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Author: Hon A/Prof Amanda Oakley, Dermatologist, Hamilton, New Zealand, 1998. Revised and updated August 2015. Updated by Janet Dennis, November 2018. Technical Editor: Mary Elaine Luther, Medical Student, Ross University, Barbados. DermNet Editor in Chief: Adjunct A/Prof Amanda Oakley, Dermatologist, Hamilton, New Zealand. Copy edited by Gus Mitchell. January 2020.
Intertrigo describes a rash in the flexures, such as behind the ears, in the folds of the neck, under the arms, under a protruding abdomen, in the groin, between the buttocks, in the finger webs, or in the toe spaces. Although intertrigo can affect only one skin fold, intertrigo commonly involves multiple sites. Intertrigo is a sign of inflammation or infection.
Intertrigo can affect males or females of any age. Intertrigo is particularly common in people who are overweight or obese (see metabolic syndrome).
Other contributing factors are:
In infants, napkin dermatitis is a type of intertrigo that primarily occurs due to skin exposure to sweat, urine, and faeces in the diaper area.
Toe-web intertrigo is associated with closed-toe or tight-fitting shoes. Lymphoedema is also a cause for toe-web intertrigo.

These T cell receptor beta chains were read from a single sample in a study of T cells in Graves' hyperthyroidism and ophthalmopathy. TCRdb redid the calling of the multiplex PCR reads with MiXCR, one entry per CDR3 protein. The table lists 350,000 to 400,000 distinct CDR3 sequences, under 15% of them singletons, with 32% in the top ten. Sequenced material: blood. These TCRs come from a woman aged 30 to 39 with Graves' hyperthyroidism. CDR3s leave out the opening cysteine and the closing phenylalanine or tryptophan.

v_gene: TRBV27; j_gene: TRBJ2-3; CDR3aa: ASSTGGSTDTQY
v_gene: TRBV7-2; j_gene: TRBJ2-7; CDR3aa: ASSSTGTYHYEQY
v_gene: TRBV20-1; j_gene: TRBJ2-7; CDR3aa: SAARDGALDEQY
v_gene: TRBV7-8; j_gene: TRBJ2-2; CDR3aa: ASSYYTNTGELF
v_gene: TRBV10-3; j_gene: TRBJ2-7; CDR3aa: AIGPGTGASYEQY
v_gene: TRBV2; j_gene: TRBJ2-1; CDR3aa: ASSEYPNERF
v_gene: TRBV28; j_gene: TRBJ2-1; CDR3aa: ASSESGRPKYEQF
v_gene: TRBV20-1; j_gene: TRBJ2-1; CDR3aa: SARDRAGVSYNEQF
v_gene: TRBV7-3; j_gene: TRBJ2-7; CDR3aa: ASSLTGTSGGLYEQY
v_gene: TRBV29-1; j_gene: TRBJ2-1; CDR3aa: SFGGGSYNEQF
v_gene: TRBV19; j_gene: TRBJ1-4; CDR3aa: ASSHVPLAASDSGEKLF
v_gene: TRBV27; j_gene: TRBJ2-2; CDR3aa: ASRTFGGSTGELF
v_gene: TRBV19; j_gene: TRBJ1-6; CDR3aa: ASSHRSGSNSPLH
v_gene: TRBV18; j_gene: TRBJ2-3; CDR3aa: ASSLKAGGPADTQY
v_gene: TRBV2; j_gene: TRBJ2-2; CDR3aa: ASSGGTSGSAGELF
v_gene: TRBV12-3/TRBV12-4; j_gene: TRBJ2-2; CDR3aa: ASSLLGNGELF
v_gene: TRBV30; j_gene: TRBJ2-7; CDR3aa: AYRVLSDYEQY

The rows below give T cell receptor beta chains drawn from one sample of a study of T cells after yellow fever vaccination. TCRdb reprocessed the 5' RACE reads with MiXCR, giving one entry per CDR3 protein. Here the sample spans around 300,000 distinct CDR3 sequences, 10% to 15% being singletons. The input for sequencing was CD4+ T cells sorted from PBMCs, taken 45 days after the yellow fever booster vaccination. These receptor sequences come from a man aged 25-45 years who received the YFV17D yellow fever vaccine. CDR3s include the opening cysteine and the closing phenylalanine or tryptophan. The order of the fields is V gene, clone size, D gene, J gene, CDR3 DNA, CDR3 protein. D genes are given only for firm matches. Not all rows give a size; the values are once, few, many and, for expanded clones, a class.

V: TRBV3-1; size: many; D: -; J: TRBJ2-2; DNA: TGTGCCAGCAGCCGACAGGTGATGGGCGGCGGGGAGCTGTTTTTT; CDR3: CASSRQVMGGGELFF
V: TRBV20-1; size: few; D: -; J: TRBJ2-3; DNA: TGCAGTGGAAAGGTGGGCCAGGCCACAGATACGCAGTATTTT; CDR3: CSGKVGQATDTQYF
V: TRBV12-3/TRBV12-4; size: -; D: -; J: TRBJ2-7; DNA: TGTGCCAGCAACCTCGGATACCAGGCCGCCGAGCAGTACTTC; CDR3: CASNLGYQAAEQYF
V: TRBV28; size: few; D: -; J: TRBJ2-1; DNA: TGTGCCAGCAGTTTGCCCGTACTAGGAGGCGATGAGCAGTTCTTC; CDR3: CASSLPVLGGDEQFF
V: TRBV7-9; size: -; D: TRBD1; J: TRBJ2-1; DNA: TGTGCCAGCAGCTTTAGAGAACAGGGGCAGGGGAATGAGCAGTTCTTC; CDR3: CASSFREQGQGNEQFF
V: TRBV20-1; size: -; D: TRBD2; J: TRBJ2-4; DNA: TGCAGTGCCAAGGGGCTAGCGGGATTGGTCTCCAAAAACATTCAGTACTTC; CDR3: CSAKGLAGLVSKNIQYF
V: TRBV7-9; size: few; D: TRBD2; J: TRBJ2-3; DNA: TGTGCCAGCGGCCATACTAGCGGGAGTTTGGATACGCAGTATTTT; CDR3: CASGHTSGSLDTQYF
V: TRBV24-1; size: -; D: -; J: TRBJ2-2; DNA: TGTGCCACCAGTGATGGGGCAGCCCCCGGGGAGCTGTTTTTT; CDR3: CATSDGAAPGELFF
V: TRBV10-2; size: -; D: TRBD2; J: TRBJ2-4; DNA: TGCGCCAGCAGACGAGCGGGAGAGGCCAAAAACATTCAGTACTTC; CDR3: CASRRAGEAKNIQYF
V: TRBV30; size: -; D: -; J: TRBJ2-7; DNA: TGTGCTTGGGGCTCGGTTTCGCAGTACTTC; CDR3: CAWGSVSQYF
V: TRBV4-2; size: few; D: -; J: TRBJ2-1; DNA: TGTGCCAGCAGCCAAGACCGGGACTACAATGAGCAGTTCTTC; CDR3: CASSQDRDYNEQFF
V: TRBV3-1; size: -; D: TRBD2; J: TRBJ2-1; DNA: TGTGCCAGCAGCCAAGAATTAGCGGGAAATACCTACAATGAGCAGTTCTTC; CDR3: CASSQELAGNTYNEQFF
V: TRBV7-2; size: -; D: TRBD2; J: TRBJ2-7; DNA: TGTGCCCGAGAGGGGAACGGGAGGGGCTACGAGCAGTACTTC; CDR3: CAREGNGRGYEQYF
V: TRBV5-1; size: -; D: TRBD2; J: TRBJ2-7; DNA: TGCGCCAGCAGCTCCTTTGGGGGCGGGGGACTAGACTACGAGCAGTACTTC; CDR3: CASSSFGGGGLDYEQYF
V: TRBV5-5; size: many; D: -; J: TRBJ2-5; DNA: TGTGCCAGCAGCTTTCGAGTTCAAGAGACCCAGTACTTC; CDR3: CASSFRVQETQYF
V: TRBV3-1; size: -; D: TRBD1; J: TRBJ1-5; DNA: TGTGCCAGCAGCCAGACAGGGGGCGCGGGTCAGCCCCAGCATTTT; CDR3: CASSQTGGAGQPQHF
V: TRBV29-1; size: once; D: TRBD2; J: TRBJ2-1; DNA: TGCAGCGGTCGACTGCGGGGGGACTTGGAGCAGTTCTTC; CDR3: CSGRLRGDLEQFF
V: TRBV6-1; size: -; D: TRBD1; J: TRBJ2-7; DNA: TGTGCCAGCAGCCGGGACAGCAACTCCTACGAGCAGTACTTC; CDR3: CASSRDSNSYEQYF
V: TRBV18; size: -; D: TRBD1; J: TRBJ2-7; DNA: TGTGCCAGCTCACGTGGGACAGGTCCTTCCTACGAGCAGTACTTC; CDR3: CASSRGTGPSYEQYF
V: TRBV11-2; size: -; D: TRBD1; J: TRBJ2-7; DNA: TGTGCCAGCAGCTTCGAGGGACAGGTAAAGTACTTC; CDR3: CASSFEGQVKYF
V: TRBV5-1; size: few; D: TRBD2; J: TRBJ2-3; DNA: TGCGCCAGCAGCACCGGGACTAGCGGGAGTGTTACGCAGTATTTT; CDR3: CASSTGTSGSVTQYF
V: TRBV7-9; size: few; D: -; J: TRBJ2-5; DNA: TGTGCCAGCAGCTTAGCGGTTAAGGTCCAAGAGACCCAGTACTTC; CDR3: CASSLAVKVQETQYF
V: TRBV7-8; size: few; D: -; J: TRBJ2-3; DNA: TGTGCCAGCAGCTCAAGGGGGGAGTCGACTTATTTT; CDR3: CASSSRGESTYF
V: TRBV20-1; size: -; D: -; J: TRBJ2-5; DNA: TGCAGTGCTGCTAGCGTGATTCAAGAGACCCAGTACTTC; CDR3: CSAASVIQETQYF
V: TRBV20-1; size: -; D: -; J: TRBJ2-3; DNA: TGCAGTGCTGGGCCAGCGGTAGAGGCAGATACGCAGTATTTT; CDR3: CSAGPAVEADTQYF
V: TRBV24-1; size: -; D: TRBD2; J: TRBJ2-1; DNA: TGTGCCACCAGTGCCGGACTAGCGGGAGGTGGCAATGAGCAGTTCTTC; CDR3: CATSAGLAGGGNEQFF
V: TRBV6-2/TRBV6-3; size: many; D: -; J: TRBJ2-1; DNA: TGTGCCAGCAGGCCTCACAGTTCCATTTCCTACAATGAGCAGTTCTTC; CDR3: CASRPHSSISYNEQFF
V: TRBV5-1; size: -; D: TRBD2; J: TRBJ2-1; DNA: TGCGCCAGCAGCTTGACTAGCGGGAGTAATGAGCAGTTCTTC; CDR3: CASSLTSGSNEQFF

Intertrigo can be acute (recent onset), relapsing (recurrent), or chronic (present for more than six weeks). The exact appearance and behaviour depend on the underlying cause(s).
The skin affected by intertrigo is inflamed, reddened, and uncomfortable. The affected skin can become moist and macerated, leading to fissuring (cracks) and peeling.
Intertrigo with secondary bacterial infection (eg, pseudomonas) can cause a foul odour.
Intertrigo is due to genetic and environmental factors.
The microbiome (microorganisms normally resident on the skin) on flexural skin includes Corynebacterium, other bacteria, and yeasts. Microbiome overgrowth in warm moist environments can cause intertrigo.
Intertrigo is classified into infectious and inflammatory origins, but they often overlap.
Thrush: Candida albicans
Erythrasma: Corynebacterium minutissimum
Tinea: Trichophyton rubrum + T. interdigitale
Impetigo: Staphylococcus aureus and Streptococcus pyogenes
Boils: Staphylococcus aureus
Folliculitis: Staphylococcus aureus
Irritant contact dermatitis
Allergic contact dermatitis
Investigations may be necessary to determine the cause of intertrigo.
Books about skin diseases
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